2020 promises to be an exciting year for the crypto community, a year when most cryptocurrencies and their backers make major moves and further their undying quest to establish dominance and woo in more users. And we aren’t just talking about Facebook’s Libra – though we expect its eventual entry into the blockchain and cryptocurrency world to rattle the markets. We are talking about the near-silent moves that the popular cryptocurrencies have been involved in and some of which will materialize early in the year.
From Bitcoin to Ethereum to Ripple, we expect each of these major coins to embrace significant structural or operational changes in the coming months. And in this article, we will be detailing these changes and their significance to the coin itself and the crypto community.
We start by looking at Bitcoin halving and why one man’s prediction of its price after the halving has gone viral.
In May 2020 – that’s less than four and a half months away – Bitcoin will undergo its third halving process. This basically means that the amount of the Bitcoin cryptocurrencies being rewarded to miners for contributing to the blockchain will be slashed in half. Why is this significant, you might ask? Because it not only has a direct impact on the price of the most popular and most valuable cryptocurrency but also impacts bitcoin transaction costs. To understand the impact that this year’s halving will have on the price of the lead crypto, however, we look back at its last two halving processes.
Bitcoin halving takes place every four years, and the first took place in 2012, with the most recent coming in 2016. In its premier stage, Bitcoin miners received 50 BTC for every block contributed to the blockchain. Granted, the November 2012 halving didn’t have much impact on the price of Bitcoin that was going for $11 at the time. After the July 2016 halving, however, the coin price would sway between $580 and $700.
Interestingly, the most significant Bitcoin price movements for the two halving stages would manifest within the 18 months following the process. After the 2012 halving, for instance, Bitcoin price rallied to hit $1100 by the end of 2013. And following the 2016 halving, the pioneer digital currency soared to its highest ever price yet of over $20,000 by Jan 2018.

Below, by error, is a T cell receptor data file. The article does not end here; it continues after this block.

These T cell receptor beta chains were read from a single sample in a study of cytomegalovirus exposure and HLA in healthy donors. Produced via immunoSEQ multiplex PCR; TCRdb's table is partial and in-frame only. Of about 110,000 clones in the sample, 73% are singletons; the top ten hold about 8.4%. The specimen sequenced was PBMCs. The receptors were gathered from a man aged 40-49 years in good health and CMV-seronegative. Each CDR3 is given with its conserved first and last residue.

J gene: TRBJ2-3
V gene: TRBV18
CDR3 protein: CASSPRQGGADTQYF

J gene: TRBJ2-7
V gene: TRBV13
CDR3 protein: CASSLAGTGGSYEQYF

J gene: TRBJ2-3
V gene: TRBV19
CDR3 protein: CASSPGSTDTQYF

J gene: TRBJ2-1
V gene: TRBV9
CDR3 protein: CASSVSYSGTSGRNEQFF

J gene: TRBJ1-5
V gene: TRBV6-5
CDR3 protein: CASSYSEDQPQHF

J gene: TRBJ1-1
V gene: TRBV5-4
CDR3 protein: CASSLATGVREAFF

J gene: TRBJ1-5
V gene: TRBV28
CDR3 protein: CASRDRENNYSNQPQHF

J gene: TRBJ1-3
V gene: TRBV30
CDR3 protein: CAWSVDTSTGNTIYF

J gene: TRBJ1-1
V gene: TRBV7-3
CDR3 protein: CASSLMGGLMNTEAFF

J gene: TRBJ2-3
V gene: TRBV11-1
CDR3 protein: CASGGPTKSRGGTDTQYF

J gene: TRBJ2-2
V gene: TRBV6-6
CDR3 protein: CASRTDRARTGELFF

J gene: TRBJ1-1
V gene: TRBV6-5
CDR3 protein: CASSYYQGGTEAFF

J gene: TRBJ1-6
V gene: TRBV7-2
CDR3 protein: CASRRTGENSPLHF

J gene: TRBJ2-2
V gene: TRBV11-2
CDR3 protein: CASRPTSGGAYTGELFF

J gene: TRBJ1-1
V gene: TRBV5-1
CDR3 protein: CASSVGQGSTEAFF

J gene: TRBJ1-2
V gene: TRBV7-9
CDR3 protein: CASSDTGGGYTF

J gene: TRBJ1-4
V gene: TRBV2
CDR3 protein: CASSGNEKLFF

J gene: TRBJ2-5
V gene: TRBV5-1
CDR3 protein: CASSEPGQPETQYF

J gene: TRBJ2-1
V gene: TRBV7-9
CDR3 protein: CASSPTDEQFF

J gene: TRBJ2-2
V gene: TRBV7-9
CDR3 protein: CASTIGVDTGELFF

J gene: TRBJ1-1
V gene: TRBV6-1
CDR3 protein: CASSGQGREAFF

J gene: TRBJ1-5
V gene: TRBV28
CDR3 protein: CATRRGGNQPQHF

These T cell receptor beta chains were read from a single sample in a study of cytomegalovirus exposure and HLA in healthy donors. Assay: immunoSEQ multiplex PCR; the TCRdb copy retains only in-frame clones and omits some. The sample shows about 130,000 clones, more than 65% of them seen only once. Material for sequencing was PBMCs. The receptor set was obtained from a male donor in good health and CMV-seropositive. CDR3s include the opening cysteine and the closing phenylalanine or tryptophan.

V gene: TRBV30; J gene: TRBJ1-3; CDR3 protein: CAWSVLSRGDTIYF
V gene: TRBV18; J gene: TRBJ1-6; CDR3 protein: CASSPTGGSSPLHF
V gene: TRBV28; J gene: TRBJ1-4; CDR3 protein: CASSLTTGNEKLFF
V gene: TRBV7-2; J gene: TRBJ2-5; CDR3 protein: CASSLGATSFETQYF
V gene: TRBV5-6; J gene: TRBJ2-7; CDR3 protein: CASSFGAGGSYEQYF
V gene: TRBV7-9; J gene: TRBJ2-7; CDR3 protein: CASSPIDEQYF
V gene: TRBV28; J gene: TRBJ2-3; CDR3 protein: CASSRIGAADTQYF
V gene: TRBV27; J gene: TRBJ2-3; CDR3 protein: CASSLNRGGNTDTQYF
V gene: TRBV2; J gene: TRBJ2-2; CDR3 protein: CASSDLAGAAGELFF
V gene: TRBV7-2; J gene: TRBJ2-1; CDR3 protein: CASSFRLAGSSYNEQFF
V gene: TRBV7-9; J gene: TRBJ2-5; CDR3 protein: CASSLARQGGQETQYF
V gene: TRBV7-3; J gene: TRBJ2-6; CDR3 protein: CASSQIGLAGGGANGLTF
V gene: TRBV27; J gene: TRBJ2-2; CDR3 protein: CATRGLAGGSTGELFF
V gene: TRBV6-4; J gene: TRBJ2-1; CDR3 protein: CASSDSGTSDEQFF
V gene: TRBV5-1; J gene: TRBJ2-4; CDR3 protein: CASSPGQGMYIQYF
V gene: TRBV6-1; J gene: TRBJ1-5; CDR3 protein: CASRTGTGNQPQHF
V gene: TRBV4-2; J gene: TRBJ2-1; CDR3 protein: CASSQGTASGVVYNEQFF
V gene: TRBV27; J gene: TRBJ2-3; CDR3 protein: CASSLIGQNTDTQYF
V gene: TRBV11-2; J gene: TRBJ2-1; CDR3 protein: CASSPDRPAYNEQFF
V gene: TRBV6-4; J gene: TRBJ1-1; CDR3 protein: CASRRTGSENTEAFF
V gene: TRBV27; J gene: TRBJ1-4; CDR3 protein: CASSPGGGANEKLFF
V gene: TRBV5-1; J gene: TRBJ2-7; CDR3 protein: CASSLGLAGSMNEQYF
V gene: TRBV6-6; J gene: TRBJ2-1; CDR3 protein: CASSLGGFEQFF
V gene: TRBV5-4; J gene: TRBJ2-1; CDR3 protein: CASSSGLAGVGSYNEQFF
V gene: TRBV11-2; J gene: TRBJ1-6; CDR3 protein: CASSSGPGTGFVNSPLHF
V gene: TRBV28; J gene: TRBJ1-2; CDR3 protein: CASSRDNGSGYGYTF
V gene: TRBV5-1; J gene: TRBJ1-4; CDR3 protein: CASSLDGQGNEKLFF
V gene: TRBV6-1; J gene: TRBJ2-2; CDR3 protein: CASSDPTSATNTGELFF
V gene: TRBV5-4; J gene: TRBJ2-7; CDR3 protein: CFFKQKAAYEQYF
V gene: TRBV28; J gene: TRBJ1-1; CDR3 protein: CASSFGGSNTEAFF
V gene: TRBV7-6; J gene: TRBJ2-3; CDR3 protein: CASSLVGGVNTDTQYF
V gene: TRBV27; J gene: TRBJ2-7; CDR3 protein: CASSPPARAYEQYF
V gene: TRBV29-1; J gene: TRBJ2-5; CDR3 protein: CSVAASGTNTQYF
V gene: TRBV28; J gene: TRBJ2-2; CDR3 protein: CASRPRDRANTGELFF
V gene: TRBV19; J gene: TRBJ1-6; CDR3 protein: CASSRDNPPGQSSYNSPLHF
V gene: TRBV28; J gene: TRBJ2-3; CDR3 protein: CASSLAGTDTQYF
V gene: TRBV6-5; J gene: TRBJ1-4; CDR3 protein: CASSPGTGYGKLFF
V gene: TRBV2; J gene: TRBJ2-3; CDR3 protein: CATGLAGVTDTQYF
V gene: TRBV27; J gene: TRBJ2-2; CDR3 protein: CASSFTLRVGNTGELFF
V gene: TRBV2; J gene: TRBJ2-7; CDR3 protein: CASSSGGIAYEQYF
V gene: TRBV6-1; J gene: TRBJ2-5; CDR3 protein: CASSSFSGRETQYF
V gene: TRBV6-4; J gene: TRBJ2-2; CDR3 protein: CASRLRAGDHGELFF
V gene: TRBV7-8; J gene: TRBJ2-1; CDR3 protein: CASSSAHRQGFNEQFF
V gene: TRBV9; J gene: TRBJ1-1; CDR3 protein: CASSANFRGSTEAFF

In an ideal market structure, you would expect the halving to inspire significant value rise rallies that would possibly take it through to the next four years.
Nothing ideal about Bitcoin market
But there is nothing ideal about the bitcoin pricing and the larger crypto market. These markets and the digital currencies traded therein have time and again defied the conventional economy laws. And this is evidenced by their huge and persistent volatilities. These plus the relatively slow response to the halving process has become a major cause of division on different bitcoin and crypto analyst’s predictions of the coin’s price after halving. While most believe that it will ultimately go up – albeit sluggishly – a significant portion of these is adamant that the Bitcoins price increase has nothing to do with halving.
The Canfield hypothesis
Jacob Canfield is a long-time crypto analyst and his end of the year commentary about the Bitcoin’s price trajectory going into 2020 has gone viral. And with regards to the expected halving, Canfield believes that it will have significant impacts on the price of Bitcoin. But it’s his opinion on why most people don’t associate the bitcoin value rise with the halving that caught the attention of the crypto community. In a tweet sent out three days to the New Year, Jacob Canfield argued that:
“The halving is priced in so much that it’s actually not priced in and no one is buying bitcoin except the smart money who knows it’s not priced in who has convinced everyone else it is priced in so when the halving occurs and price is skyrocketing no one will be holding bitcoin.”